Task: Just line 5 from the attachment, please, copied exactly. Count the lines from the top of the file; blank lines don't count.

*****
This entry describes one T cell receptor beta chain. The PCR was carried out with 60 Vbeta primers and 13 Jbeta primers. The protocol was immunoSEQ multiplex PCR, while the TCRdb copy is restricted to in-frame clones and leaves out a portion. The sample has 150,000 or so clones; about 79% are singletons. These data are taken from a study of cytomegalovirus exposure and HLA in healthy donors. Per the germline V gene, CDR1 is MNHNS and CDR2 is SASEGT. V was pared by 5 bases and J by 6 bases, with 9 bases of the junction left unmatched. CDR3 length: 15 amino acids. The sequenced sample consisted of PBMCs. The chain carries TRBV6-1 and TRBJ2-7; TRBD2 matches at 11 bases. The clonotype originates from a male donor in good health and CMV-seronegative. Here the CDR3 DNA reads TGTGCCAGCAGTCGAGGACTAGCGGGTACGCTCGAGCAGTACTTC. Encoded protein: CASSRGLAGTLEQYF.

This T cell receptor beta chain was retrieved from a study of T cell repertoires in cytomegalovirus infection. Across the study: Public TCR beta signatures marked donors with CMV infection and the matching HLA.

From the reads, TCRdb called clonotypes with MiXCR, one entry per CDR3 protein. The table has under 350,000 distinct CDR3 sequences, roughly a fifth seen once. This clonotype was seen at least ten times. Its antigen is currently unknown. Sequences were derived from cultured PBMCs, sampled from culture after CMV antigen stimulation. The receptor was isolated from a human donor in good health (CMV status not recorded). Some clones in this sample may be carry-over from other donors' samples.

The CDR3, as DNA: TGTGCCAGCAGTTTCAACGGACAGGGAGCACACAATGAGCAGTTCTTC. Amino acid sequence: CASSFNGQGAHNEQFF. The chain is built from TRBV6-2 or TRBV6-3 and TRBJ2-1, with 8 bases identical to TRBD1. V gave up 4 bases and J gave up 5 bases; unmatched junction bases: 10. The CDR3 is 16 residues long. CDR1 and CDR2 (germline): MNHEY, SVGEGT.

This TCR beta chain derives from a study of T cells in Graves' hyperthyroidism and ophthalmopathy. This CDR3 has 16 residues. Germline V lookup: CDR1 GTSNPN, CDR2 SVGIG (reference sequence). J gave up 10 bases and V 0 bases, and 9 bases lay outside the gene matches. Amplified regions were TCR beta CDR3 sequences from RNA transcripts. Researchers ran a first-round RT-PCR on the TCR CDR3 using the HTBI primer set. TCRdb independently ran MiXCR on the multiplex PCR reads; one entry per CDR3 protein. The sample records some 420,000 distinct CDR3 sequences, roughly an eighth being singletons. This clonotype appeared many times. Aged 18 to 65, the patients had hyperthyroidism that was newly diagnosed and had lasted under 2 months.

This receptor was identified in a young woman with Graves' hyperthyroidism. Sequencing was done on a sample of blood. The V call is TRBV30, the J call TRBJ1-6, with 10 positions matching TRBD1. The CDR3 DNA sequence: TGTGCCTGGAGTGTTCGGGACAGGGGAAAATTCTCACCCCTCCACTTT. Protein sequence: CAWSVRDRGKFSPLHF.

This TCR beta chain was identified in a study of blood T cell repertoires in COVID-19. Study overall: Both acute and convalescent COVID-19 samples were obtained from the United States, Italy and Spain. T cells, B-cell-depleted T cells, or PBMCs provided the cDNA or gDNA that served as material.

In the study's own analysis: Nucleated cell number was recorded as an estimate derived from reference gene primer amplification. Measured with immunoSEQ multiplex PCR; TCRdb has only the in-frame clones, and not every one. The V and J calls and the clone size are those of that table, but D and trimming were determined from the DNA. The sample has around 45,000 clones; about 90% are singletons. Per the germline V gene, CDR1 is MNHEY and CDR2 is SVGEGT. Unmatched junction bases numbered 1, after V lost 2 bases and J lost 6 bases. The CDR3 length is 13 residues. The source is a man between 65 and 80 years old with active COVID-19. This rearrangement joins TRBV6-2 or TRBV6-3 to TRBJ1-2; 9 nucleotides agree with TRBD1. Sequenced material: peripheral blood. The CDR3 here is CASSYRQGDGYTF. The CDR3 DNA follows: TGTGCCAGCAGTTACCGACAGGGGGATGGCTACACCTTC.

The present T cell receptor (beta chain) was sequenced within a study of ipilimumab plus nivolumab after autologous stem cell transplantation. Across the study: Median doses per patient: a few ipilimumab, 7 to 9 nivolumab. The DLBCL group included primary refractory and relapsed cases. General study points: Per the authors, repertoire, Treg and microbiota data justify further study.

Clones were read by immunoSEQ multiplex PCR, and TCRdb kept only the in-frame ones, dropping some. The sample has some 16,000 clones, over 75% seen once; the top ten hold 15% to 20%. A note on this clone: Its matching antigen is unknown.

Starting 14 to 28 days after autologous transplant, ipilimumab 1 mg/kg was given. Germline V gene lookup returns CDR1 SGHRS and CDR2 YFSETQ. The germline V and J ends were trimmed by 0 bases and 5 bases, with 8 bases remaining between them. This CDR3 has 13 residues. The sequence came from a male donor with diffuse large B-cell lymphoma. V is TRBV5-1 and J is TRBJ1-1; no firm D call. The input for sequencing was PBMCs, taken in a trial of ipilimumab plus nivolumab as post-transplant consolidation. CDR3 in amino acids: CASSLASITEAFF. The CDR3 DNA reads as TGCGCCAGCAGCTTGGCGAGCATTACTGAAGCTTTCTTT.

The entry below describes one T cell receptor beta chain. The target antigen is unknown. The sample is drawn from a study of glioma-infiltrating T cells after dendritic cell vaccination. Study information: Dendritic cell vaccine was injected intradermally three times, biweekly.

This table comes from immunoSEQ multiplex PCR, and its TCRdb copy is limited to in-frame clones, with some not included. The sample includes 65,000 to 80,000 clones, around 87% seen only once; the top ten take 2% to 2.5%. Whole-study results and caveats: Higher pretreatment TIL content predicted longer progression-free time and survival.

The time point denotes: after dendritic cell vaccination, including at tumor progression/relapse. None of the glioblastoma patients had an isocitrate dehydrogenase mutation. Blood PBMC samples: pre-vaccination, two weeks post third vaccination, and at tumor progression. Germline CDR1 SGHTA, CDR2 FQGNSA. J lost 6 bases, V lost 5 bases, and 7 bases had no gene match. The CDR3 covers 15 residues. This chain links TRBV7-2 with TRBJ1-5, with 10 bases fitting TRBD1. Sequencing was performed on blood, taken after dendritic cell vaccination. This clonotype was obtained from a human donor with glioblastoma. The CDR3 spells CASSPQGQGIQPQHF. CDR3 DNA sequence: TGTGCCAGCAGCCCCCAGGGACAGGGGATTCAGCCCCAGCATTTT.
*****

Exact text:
This TCR beta chain derives from a study of T cells in Graves' hyperthyroidism and ophthalmopathy. This CDR3 has 16 residues. Germline V lookup: CDR1 GTSNPN, CDR2 SVGIG (reference sequence). J gave up 10 bases and V 0 bases, and 9 bases lay outside the gene matches. Amplified regions were TCR beta CDR3 sequences from RNA transcripts. Researchers ran a first-round RT-PCR on the TCR CDR3 using the HTBI primer set. TCRdb independently ran MiXCR on the multiplex PCR reads; one entry per CDR3 protein. The sample records some 420,000 distinct CDR3 sequences, roughly an eighth being singletons. This clonotype appeared many times. Aged 18 to 65, the patients had hyperthyroidism that was newly diagnosed and had lasted under 2 months.